Date of Award:

1973

Document Type:

Thesis

Degree Name:

Master of Science (MS)

Department:

Psychology

Advisor/Chair:

Michael Bertoch

Abstract

Problem

The purpose of this study was to identify, implement, and evaluate a program of counseling intervention which could be described as preventative or developmental as opposed to remedial. An important consideration was the possibility of intervening with the student, the student's primary or associational groups, or the institutional groups that influence his behavior. A program of freshman orientation and career articulation was identified through institutional research, a review of literature, and the work of a student steering committee.

Method

An experimental population of 100 and a control population of 100 were selected from the 1971-72 entering freshman class at Weber State College. The experimental subjects were assigned to small groups (9-15) with a group leader.

The experimental groups were then processed through a set of behaviorally defined steps with the goal of personalizing orientation and enabling them to determine a feasible career choice. A programmed rational decision-making model was used as the mode for articulating the career choice and establishing long-range plans for achieving that goal. This model required participation throughout this quarter.

The control subjects were processed through the traditional large group, auditorium orientation. This treatment consists of three sessions of some three to four hours in length. Various administrators present information on WSC policies and practices followed by a tour of the campus.

Main Findings

  1. The experimental small group process was preferred much more than the large group process and allowed students to feel that their individual needs were better met.

  2. Students in this experimental group also reported their treatment to be much more "helpful", "useful", and "informative."

  3. The time spent with experimental subjects exceeded the time spent with control subjects by 3 to 1, yet the experimental subjects indicated that the time spent was "about right" while control subjects reported their presentations were "too long".

  4. Experimental subjects reported that they were better informed about college services and policies than were control subjects.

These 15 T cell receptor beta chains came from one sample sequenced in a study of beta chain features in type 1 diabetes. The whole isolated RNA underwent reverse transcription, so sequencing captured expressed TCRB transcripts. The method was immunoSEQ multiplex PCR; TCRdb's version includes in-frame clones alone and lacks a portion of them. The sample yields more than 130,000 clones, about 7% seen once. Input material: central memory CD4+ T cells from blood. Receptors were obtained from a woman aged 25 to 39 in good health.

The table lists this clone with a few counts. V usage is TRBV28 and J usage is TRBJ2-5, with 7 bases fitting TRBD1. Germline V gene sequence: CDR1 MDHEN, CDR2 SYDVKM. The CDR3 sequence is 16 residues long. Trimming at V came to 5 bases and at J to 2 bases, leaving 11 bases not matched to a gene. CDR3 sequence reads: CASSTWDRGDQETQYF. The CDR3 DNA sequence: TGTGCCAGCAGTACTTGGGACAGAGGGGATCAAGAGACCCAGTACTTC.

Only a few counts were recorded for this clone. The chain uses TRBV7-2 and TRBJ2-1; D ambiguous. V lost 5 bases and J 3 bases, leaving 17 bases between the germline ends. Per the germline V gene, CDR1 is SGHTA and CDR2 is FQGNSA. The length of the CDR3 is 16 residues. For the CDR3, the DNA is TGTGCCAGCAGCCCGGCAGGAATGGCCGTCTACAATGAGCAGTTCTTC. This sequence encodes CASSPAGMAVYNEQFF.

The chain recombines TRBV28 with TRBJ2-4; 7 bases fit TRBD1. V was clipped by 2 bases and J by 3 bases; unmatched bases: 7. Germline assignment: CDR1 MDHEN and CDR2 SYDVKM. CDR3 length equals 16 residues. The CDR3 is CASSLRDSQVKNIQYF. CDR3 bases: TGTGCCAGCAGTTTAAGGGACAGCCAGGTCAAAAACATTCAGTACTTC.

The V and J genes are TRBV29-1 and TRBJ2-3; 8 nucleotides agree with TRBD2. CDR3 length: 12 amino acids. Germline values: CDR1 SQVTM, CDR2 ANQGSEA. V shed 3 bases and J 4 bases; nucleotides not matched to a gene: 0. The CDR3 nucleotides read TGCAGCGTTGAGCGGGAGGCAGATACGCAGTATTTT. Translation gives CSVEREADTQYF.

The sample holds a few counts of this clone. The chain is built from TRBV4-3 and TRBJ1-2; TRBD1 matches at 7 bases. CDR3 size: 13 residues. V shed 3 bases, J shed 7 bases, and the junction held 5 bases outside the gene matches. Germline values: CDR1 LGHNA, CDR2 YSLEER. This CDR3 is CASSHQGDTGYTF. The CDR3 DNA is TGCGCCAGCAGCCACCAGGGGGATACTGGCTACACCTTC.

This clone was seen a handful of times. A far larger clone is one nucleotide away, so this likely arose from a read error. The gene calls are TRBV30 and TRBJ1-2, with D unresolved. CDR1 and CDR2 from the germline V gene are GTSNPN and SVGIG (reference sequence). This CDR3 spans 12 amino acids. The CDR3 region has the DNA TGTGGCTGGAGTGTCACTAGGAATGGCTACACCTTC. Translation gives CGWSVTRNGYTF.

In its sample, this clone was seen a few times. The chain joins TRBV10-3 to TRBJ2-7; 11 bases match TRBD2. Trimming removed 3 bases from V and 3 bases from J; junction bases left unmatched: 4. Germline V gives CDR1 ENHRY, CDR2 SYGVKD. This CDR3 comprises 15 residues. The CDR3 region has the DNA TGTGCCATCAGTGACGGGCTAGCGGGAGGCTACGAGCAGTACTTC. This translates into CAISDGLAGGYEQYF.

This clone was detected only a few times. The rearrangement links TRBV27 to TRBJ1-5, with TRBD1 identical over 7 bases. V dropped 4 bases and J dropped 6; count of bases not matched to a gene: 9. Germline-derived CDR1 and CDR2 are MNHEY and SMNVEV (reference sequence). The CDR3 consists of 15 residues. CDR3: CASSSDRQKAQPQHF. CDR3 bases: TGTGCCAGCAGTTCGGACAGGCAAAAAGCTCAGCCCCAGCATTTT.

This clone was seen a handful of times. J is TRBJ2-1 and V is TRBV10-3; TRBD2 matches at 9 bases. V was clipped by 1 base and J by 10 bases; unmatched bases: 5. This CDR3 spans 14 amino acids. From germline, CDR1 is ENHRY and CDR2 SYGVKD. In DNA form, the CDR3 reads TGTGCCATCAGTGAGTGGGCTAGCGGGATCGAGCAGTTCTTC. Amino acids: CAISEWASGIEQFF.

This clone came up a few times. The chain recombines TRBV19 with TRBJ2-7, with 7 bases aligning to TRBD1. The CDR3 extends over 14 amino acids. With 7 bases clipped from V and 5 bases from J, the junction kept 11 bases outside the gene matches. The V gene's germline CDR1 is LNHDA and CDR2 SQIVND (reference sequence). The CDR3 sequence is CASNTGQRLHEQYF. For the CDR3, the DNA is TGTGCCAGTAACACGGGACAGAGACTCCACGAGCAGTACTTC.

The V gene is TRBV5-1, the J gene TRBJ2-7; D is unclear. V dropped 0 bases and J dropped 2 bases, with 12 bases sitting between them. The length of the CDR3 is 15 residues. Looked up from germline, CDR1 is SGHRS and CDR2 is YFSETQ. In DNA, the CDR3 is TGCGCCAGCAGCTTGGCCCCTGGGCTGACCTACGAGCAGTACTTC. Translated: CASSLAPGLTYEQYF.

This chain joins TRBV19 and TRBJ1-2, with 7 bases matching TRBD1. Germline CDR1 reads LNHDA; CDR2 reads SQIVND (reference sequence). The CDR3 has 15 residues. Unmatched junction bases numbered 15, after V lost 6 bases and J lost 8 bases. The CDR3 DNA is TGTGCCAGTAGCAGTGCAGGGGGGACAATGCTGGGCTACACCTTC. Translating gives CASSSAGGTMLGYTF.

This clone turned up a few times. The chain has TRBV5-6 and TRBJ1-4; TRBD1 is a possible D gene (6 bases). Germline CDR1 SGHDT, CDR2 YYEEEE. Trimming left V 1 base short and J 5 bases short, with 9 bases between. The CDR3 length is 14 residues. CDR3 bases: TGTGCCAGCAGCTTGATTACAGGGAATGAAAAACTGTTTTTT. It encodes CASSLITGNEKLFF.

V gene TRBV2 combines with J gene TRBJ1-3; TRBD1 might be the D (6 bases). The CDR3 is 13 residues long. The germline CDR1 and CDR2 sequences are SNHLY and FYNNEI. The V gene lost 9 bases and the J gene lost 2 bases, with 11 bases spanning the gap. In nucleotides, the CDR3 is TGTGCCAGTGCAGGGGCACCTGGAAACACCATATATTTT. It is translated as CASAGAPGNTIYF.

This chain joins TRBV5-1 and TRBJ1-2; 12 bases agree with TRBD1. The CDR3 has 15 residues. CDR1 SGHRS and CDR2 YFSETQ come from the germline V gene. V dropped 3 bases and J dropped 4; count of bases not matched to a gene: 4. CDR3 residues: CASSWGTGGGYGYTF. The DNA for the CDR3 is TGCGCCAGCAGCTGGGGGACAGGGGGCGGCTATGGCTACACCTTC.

5. Attitudes of general satisfaction with the college as a whole were not significantly improved by the experimental treatment.

  6. Experimental subjects reported substantial gains over the control subjects in deciding a major or confirming previous plans and attributed these gains to their small group work with the decision-making model.

  7. After the experimental subjects were processed through the decision model they reported that they were more certain of their choice of major than were the control subjects.

  8. At the end of two quarters no statistically significant differences were determined about retention of subjects although approximately 16% more of the experimental subjects were still enrolled.

Conclusions

The review of literature presented a generally dismal picture as to the potential good to be derived from any orientation program. It was indicated that at best it may serve as a public relations function.

To the contrary, the data and experience from this study indicate that orientation may be much more meaningful to participants than previous evidence would indicate. Indeed, it is believed that the introduction of career selection through a rational, sound, and logical process probably strikes at the heart of what orientation could and possibly should be about.

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